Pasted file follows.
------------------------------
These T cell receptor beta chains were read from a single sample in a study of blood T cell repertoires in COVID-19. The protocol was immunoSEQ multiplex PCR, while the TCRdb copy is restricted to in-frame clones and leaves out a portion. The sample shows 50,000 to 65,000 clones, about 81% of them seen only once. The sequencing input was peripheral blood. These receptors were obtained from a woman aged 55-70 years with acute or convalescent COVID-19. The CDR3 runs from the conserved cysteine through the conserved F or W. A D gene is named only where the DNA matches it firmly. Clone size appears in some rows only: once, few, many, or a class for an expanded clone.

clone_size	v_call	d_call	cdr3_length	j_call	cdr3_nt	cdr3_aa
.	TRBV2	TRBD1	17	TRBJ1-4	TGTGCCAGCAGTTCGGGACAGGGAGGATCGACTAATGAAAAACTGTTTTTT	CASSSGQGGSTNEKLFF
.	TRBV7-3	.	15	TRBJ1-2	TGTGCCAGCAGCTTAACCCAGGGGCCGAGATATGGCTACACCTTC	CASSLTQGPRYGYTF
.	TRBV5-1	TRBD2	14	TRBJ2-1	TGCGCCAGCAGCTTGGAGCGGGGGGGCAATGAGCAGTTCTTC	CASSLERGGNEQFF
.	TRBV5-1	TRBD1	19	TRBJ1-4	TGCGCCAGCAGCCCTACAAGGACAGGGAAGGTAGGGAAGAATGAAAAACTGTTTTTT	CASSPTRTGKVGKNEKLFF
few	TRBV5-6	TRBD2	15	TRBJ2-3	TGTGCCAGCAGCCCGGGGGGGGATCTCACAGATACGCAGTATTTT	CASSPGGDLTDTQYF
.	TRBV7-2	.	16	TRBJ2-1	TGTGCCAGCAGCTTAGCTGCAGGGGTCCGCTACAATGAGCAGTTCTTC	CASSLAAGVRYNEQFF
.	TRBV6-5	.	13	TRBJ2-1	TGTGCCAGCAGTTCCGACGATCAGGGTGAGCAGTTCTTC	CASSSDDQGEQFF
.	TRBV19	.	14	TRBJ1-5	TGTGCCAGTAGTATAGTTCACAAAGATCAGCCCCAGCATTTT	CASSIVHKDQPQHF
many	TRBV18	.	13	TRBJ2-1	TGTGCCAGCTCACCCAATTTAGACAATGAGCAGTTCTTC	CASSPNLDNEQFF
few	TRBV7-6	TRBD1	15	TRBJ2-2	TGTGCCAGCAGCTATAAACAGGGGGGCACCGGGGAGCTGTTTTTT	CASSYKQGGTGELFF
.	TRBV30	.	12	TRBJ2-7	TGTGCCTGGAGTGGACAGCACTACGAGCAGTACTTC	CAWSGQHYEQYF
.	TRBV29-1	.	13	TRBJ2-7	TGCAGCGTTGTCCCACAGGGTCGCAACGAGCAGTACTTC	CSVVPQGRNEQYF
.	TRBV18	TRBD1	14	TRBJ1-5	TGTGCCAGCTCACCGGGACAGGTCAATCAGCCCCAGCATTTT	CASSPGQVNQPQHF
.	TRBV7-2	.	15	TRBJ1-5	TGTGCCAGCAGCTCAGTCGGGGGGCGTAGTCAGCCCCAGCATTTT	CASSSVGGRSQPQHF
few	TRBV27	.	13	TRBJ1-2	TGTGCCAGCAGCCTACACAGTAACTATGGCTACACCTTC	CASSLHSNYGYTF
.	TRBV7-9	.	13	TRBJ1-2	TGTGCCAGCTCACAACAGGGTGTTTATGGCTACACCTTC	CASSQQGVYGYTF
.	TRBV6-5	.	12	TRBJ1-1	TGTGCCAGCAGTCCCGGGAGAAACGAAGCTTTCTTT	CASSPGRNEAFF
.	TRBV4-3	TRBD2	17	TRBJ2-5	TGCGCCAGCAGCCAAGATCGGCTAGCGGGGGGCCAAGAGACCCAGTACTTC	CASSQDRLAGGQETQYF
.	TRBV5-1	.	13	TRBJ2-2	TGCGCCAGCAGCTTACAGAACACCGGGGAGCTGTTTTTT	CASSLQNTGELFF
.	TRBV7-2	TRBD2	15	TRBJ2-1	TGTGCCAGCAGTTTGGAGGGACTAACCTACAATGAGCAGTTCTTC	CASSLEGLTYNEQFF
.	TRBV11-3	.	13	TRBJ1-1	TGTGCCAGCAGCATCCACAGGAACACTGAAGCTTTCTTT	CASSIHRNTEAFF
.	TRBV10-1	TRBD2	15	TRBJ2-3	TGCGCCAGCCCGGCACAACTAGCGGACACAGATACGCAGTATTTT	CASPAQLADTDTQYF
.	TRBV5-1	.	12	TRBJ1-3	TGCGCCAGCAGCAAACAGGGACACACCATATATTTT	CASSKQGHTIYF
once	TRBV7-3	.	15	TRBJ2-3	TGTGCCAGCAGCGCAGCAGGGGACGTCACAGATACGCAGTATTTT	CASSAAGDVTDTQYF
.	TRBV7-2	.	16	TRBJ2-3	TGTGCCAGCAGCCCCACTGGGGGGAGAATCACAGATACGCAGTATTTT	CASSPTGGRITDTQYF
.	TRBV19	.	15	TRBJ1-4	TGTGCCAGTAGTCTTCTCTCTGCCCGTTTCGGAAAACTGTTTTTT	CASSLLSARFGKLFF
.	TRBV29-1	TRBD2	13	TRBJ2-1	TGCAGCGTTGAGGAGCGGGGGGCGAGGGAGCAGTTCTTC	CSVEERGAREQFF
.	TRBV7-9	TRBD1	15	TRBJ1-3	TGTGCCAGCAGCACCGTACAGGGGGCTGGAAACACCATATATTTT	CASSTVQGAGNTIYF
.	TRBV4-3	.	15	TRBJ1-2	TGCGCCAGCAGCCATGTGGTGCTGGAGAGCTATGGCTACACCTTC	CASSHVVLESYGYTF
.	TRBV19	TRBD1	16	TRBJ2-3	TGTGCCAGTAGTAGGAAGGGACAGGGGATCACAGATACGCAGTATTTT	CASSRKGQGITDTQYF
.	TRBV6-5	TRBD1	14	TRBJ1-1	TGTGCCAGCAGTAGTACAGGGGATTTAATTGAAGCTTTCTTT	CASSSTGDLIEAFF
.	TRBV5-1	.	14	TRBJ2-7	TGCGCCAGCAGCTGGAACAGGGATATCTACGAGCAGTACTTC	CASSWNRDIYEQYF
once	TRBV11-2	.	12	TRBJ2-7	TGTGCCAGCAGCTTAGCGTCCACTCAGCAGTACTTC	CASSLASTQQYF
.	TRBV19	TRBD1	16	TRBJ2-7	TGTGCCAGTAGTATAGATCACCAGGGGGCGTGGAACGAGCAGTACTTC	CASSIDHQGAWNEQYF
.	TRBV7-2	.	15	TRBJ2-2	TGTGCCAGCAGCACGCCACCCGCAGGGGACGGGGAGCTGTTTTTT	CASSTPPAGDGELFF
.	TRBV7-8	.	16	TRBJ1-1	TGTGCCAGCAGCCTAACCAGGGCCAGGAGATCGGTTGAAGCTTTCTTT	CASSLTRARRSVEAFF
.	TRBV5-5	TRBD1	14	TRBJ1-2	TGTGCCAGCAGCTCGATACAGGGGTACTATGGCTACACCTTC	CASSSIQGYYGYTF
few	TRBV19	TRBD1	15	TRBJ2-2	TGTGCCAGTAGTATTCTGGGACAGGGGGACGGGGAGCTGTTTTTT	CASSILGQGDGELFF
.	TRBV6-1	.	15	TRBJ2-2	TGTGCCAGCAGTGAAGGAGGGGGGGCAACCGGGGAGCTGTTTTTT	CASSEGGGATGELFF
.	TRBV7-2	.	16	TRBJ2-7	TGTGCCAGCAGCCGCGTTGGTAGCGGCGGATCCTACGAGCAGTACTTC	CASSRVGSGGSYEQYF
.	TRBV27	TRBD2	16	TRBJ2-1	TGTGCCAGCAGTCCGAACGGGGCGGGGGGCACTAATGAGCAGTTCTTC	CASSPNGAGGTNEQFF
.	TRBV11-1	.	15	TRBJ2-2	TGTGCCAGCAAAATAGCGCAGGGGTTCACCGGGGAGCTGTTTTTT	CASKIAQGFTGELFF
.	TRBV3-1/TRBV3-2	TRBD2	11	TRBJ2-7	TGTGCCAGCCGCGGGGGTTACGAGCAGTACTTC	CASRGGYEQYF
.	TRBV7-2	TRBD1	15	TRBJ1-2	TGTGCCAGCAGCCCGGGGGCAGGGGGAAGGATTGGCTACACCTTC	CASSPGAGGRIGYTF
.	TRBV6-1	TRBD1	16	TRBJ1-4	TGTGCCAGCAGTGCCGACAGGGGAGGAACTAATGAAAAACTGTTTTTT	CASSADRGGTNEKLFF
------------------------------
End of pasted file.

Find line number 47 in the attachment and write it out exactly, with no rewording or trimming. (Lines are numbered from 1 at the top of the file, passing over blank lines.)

.	TRBV6-1	TRBD1	16	TRBJ1-4	TGTGCCAGCAGTGCCGACAGGGGAGGAACTAATGAAAAACTGTTTTTT	CASSADRGGTNEKLFF